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Structural breaks and consumer credit: Is consumption smoothing finally a reality?

  • Brady, Ryan R.

Has structural change in consumer credit made consumption smoother? Given recent empirical analysis the consumer's inability to smooth consumption appears as prevalent as ever. In this paper, however, I show that structural change in consumer credit appears to have made consumption smoothing a reality. First, using the statistical methods of Bai and Perron [Bai, J., Perron, P., 1998. Estimating and testing linear models with multiple structural changes. Econometrica 66(1), 47-78; Bai, J., Perron, P., 2003. Computation and analysis of multiple structural change models. Journal of Applied Econometrics 18(1), 1-22], I find structural breaks in the series for consumer credit and consumption at various points from 1959 to 2005. Most notably, structural breaks occur in total consumer credit and revolving consumer credit in the 1990s. Based on the break date estimates, I estimate a structural equation of consumption growth in line with previous empirical tests of the permanent-income hypothesis. Consumption smoothing is evident in the data after the mid-1980s and into the 2000s. The findings of this paper have important implications for a variety of economic research. The evidence for consumption smoothing bears directly on the efficacy of monetary policy and fiscal policy, as well as on the recent discussion of the decline in macroeconomic volatility since the 1980s.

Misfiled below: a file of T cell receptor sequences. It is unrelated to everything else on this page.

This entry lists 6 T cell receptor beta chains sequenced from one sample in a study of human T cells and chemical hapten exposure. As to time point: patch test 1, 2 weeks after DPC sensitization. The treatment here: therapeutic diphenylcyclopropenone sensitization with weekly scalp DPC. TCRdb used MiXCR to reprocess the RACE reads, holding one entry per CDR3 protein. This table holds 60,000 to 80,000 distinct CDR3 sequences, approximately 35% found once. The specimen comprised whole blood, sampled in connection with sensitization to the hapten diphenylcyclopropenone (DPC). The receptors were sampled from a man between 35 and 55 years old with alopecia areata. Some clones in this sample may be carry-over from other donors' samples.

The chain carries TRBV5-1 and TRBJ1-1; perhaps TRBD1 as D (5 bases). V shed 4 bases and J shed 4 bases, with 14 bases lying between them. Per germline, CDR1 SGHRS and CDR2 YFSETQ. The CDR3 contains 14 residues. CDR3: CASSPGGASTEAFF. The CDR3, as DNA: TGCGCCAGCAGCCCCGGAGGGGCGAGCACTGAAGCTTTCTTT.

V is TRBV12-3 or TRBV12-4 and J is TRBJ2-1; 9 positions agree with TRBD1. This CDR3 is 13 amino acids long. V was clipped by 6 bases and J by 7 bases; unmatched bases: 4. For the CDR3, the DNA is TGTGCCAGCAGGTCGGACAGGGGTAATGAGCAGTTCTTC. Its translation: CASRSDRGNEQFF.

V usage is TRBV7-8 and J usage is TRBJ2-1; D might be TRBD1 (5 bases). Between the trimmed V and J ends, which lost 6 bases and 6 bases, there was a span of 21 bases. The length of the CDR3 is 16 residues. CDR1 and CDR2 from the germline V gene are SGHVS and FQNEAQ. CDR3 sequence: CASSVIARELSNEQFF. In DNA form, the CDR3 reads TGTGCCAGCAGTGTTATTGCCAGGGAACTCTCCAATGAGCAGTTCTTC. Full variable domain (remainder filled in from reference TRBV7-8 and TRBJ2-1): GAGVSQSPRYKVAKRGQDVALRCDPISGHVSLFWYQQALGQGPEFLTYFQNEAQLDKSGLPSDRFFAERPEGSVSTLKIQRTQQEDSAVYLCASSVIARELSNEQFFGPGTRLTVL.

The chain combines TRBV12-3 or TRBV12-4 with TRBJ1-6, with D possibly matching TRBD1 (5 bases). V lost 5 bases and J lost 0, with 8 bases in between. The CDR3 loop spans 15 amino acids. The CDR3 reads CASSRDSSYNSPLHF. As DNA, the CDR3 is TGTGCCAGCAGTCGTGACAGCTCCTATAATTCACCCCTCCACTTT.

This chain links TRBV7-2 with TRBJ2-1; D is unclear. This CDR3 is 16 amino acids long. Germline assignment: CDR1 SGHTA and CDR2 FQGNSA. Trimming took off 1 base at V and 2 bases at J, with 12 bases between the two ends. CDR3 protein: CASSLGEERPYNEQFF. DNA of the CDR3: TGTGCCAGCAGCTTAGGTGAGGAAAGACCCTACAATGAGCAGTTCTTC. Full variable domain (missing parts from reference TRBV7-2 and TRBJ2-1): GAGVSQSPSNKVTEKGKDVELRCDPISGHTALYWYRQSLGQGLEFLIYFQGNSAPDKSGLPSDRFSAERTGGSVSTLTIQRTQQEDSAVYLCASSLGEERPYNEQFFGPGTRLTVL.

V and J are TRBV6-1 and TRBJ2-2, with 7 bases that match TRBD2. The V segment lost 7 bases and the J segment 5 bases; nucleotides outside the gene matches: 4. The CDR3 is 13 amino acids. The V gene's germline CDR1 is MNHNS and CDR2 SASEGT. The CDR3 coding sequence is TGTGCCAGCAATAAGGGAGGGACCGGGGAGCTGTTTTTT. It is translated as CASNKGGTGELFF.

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Article provided by Elsevier in its journal Journal of Macroeconomics.

Volume (Year): 30 (2008)
Issue (Month): 3 (September)
Pages: 1246-1268

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Handle: RePEc:eee:jmacro:v:30:y:2008:i:3:p:1246-1268
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